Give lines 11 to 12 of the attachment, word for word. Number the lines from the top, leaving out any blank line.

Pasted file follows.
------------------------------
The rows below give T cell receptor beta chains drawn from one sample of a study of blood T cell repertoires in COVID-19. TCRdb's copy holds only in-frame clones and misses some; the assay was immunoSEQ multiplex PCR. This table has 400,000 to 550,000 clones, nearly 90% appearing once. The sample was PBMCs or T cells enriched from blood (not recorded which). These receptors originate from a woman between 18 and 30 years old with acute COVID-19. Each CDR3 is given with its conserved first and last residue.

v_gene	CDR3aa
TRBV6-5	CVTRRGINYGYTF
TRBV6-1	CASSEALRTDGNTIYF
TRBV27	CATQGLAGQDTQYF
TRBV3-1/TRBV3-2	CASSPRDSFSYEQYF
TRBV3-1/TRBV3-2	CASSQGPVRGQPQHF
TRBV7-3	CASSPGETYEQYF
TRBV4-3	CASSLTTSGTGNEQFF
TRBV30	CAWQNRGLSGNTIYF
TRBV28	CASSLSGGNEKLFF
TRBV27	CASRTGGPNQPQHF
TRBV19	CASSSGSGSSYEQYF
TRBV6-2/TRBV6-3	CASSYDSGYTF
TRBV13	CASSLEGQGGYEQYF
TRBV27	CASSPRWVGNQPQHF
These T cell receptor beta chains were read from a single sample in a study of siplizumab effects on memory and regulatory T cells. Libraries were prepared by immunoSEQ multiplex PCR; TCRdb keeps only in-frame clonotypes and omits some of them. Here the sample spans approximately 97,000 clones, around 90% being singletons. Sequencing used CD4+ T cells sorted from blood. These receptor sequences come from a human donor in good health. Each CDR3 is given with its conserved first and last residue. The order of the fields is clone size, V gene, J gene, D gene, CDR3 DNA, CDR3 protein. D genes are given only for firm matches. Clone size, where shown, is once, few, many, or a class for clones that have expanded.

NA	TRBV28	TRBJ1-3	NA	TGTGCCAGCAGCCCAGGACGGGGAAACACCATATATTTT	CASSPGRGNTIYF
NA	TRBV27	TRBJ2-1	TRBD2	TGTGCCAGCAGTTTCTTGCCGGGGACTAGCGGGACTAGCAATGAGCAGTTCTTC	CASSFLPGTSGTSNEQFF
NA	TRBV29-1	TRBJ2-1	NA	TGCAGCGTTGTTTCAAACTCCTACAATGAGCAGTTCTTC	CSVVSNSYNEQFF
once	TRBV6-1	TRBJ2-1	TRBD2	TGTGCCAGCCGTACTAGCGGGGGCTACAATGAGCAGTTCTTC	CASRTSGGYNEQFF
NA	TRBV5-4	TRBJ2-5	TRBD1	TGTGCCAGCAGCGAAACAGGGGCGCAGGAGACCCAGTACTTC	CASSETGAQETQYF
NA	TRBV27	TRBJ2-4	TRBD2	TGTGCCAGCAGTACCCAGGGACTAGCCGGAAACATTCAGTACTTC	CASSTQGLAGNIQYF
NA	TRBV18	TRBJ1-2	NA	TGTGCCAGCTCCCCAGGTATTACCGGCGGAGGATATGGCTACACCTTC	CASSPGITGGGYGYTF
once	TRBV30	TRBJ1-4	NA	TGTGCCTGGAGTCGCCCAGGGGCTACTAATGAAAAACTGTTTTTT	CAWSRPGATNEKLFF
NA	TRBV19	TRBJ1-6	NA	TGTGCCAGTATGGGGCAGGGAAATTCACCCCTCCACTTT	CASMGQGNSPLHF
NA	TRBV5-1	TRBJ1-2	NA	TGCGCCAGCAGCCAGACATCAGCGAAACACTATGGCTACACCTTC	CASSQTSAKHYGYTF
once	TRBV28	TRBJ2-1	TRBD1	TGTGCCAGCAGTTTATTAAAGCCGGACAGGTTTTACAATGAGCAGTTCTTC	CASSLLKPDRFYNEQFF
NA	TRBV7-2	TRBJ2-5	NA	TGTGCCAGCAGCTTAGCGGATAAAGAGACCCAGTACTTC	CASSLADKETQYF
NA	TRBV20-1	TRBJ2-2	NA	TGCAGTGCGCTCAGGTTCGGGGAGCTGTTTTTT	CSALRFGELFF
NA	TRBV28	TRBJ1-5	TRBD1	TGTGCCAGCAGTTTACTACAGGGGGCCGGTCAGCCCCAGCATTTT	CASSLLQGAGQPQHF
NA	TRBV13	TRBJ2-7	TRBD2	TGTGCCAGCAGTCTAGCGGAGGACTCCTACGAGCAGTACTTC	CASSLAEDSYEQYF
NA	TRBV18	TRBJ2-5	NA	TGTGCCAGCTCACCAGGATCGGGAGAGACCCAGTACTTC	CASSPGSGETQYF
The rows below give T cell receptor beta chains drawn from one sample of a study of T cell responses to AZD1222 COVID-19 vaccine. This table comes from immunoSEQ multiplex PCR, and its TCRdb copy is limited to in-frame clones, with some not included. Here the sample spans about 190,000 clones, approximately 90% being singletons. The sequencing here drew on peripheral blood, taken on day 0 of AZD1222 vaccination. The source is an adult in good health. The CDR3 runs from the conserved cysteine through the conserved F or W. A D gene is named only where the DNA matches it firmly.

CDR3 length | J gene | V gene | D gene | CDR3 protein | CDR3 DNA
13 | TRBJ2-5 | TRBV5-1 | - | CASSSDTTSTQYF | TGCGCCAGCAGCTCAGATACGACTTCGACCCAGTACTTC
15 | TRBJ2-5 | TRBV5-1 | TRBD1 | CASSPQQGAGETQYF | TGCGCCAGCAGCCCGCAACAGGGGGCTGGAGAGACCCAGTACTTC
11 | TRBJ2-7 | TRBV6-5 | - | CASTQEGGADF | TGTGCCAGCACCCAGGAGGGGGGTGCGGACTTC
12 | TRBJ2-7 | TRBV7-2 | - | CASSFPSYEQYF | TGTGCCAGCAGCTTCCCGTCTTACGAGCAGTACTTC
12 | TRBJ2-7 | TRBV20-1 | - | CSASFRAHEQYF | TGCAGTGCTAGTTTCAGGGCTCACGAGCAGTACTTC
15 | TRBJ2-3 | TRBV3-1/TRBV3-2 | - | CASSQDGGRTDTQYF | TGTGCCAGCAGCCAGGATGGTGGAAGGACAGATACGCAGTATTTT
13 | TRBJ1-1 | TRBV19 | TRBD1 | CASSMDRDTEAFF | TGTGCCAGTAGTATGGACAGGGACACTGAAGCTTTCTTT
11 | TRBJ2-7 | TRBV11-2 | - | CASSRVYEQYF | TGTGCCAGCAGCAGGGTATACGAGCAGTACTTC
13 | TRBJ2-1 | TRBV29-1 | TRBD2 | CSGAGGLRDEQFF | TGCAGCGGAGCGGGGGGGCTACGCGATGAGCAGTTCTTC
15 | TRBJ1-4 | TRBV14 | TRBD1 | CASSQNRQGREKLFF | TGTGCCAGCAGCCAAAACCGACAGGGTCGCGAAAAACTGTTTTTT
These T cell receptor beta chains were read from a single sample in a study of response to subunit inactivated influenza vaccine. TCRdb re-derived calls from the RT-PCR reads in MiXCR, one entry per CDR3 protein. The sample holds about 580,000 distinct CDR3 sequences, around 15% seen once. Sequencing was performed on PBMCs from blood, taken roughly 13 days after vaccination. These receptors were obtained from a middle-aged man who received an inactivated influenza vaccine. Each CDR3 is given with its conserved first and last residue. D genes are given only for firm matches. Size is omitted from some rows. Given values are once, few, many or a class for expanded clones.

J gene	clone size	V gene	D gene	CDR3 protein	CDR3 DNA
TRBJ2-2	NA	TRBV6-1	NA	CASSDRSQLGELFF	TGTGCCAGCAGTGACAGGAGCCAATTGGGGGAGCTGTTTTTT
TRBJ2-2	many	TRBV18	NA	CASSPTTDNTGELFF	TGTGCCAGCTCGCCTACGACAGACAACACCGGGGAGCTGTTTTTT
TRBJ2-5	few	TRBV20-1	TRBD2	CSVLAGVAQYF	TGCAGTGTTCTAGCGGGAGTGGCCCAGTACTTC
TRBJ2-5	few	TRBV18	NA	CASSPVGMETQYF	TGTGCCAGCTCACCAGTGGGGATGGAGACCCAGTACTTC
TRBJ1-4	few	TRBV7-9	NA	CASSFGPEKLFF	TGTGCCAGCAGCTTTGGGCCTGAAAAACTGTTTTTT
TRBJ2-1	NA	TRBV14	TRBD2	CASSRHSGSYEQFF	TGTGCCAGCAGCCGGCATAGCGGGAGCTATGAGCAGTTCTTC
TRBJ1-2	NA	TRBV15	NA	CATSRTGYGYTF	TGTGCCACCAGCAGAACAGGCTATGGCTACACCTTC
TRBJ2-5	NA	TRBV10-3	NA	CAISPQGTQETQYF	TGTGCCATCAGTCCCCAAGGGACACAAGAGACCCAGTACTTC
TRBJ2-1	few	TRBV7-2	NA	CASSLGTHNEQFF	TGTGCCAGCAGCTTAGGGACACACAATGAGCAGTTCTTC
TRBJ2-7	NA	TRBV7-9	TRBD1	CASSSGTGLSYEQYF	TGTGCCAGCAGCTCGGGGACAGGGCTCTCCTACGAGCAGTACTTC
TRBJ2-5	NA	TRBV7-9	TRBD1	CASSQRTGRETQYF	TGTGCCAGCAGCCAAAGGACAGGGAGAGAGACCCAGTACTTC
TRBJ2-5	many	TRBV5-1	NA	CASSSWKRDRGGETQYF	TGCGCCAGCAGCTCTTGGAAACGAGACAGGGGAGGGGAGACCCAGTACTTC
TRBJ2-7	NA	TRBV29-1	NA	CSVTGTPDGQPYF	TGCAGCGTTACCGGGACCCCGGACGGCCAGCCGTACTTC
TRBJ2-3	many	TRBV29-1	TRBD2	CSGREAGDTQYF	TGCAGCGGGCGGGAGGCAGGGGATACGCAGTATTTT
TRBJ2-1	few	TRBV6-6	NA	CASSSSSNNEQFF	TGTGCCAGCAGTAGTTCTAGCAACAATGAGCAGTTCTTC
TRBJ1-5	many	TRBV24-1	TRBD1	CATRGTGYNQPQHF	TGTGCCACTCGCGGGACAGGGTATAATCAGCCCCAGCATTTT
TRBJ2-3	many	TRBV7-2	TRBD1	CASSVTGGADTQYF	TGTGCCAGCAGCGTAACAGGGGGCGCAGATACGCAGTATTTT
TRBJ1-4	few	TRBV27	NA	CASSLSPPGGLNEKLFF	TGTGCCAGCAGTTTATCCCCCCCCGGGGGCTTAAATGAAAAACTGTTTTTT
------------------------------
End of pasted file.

TRBV28	CASSLSGGNEKLFF
TRBV27	CASRTGGPNQPQHF